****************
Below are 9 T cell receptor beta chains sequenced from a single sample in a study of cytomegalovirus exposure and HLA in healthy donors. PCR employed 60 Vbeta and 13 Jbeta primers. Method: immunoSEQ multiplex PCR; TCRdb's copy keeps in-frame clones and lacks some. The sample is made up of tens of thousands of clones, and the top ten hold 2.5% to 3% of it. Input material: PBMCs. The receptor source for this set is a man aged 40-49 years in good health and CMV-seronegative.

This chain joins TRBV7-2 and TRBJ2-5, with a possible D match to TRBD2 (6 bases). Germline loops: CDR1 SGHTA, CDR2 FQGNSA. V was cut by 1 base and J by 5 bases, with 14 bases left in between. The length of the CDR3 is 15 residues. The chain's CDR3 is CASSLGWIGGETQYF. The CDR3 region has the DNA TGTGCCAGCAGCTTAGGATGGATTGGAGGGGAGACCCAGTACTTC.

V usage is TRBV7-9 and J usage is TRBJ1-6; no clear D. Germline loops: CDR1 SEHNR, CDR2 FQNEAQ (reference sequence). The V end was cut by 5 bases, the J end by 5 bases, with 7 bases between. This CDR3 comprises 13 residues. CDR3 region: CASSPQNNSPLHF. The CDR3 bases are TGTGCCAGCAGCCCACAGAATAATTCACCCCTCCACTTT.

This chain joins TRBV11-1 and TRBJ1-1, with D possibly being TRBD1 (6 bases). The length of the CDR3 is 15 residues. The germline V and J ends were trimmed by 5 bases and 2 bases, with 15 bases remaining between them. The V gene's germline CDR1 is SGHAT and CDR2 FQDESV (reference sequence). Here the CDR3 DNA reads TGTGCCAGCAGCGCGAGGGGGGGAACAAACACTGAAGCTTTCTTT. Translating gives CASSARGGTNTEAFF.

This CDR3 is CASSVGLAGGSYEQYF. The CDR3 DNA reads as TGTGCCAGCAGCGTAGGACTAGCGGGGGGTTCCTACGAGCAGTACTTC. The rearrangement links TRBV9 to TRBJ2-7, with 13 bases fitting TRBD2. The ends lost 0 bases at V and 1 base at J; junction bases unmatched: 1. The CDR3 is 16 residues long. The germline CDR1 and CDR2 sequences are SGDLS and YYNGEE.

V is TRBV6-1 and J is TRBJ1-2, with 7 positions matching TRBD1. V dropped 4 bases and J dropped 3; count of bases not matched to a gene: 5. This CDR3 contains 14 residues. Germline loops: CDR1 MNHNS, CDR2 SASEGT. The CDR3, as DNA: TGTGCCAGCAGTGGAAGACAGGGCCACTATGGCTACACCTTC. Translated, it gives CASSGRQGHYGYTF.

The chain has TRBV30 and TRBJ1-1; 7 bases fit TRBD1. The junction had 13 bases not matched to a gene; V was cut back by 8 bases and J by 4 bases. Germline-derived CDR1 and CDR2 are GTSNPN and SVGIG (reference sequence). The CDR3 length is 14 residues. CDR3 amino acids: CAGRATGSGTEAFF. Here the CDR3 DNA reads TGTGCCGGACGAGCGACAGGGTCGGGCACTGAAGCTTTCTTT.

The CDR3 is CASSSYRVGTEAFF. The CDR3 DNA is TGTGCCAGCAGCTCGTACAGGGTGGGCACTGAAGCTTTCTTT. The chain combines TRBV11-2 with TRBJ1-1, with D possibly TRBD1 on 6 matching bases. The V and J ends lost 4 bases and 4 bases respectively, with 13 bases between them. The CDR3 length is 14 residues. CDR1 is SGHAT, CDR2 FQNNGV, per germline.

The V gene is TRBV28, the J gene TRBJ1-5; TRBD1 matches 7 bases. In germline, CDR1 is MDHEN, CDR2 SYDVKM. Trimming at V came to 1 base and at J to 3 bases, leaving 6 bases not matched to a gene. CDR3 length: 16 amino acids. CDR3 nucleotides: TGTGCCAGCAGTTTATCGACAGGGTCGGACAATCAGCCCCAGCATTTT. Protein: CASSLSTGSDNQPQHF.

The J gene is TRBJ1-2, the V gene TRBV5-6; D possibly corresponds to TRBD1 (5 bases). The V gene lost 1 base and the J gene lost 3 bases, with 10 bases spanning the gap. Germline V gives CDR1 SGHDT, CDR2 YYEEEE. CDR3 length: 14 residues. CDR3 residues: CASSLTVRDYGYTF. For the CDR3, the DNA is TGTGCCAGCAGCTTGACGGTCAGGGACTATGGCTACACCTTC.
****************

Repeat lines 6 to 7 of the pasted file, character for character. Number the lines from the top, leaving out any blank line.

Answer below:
V is TRBV6-1 and J is TRBJ1-2, with 7 positions matching TRBD1. V dropped 4 bases and J dropped 3; count of bases not matched to a gene: 5. This CDR3 contains 14 residues. Germline loops: CDR1 MNHNS, CDR2 SASEGT. The CDR3, as DNA: TGTGCCAGCAGTGGAAGACAGGGCCACTATGGCTACACCTTC. Translated, it gives CASSGRQGHYGYTF.

The chain has TRBV30 and TRBJ1-1; 7 bases fit TRBD1. The junction had 13 bases not matched to a gene; V was cut back by 8 bases and J by 4 bases. Germline-derived CDR1 and CDR2 are GTSNPN and SVGIG (reference sequence). The CDR3 length is 14 residues. CDR3 amino acids: CAGRATGSGTEAFF. Here the CDR3 DNA reads TGTGCCGGACGAGCGACAGGGTCGGGCACTGAAGCTTTCTTT.